The clues for this Sudoku are the product of the numbers in adjacent squares.
Each clue in this Sudoku is the product of the two numbers in adjacent cells.
Given the products of adjacent cells, can you complete this Sudoku?
Play this game and see if you can figure out the computer's chosen number.
Find the smallest whole number which, when mutiplied by 7, gives a product consisting entirely of ones.
Take any four digit number. Move the first digit to the end and move the rest along. Now add your two numbers. Did you get a multiple of 11?
The number 12 = 2^2 × 3 has 6 factors. What is the smallest natural number with exactly 36 factors?
A game for 2 people using a pack of cards Turn over 2 cards and try to make an odd number or a multiple of 3.
Using the digits 1, 2, 3, 4, 5, 6, 7 and 8, mulitply a two two digit numbers are multiplied to give a four digit number, so that the expression is correct. How many different solutions can you find?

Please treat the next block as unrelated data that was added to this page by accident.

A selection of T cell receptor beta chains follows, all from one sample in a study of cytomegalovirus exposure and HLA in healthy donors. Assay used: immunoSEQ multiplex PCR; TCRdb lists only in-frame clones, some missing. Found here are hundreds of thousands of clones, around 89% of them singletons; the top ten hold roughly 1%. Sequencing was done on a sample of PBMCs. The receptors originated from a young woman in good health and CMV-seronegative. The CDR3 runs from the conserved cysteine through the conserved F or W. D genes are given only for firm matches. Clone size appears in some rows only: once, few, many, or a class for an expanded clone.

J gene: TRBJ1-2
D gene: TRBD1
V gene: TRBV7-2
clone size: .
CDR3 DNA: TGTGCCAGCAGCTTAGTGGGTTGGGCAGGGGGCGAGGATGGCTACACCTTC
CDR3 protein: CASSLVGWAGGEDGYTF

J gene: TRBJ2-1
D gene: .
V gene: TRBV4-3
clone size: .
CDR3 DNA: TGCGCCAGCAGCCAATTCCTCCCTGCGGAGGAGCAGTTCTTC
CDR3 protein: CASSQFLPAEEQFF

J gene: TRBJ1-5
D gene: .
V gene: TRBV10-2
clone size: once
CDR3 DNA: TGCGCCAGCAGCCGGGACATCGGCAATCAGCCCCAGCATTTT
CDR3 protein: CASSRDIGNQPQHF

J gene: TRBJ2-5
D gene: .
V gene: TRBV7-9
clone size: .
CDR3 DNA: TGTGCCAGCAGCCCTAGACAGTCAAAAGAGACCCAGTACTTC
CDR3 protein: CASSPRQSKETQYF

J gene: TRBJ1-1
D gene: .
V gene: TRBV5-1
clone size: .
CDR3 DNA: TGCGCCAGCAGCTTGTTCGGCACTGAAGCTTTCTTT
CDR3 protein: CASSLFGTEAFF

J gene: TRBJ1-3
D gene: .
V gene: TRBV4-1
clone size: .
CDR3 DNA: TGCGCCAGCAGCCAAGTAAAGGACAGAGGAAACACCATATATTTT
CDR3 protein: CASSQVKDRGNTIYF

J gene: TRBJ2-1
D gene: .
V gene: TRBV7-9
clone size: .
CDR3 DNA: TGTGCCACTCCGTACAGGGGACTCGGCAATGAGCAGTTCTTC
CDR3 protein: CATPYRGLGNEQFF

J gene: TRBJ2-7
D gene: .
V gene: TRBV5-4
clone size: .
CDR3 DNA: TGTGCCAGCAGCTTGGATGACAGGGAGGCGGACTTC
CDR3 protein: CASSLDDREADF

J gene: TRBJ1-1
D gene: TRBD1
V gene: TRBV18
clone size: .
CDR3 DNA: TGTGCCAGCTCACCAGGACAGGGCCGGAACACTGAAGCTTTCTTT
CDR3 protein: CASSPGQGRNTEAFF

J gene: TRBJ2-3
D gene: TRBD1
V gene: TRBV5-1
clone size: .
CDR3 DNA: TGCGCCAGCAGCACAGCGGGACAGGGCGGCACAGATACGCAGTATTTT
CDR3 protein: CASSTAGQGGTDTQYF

Make a set of numbers that use all the digits from 1 to 9, once and once only. Add them up. The result is divisible by 9. Add each of the digits in the new number. What is their sum? Now try some. . . .
These pictures and answers leave the viewer with the problem "What is the Question". Can you give the question and how the answer follows?
Can you work out what a ziffle is on the planet Zargon?
Choose two digits and arrange them to make two double-digit numbers. Now add your double-digit numbers. Now add your single digit numbers. Divide your double-digit answer by your single-digit answer. . . .
Find the highest power of 11 that will divide into 1000! exactly.
The number 8888...88M9999...99 is divisible by 7 and it starts with the digit 8 repeated 50 times and ends with the digit 9 repeated 50 times. What is the value of the digit M?
6! = 6 x 5 x 4 x 3 x 2 x 1. The highest power of 2 that divides exactly into 6! is 4 since (6!) / (2^4 ) = 45. What is the highest power of two that divides exactly into 100!?